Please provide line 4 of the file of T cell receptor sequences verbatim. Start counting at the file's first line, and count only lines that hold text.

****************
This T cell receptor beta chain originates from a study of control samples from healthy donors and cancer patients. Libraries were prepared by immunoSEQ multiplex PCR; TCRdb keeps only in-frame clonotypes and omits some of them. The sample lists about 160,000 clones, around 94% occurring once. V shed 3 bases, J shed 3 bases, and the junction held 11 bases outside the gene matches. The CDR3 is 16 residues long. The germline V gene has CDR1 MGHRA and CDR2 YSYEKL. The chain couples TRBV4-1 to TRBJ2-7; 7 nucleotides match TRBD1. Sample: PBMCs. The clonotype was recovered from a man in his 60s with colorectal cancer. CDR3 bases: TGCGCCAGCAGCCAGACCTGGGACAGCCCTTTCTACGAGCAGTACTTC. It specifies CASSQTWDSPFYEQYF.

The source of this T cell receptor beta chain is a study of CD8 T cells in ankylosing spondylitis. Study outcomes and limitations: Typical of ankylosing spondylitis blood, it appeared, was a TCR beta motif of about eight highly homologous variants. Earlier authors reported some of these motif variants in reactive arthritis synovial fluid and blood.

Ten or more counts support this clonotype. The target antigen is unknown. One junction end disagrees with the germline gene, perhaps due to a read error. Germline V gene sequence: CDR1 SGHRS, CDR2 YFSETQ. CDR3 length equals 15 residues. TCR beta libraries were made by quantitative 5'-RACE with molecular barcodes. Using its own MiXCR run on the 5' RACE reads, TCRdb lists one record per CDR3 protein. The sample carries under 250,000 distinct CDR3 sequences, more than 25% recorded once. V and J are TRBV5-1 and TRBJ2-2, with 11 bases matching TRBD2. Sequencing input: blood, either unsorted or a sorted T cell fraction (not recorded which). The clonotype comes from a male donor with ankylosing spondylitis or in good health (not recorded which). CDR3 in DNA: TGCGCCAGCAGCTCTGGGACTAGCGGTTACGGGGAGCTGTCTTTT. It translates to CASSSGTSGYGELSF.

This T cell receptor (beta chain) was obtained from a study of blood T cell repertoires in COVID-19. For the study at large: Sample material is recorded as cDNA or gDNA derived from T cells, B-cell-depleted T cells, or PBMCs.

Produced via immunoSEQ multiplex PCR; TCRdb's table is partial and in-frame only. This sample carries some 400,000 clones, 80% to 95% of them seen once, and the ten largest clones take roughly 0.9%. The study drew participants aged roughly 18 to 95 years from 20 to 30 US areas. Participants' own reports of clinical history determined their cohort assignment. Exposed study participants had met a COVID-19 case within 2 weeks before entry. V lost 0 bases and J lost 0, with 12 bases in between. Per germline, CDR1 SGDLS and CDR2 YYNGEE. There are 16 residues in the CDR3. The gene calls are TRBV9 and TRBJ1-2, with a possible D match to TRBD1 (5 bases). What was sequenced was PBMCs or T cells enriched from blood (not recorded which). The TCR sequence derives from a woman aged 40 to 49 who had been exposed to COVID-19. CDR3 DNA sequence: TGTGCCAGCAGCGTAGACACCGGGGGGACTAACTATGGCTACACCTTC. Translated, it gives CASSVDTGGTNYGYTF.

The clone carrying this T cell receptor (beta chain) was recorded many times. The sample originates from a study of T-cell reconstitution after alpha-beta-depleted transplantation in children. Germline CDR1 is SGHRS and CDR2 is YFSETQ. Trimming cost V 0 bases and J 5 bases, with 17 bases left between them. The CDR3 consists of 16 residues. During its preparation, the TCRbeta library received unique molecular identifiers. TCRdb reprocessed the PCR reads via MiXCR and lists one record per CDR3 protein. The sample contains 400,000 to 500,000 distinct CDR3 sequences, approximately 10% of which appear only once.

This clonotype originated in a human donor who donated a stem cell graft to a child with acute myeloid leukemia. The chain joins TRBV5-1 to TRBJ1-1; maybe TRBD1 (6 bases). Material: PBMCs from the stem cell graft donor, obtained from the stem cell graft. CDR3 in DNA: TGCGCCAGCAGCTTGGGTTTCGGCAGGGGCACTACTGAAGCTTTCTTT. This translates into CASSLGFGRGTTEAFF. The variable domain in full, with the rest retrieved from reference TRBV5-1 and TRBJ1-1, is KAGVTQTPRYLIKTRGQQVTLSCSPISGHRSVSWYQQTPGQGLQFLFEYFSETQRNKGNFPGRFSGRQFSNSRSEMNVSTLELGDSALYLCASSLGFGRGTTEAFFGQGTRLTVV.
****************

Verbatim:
This T cell receptor (beta chain) was obtained from a study of blood T cell repertoires in COVID-19. For the study at large: Sample material is recorded as cDNA or gDNA derived from T cells, B-cell-depleted T cells, or PBMCs.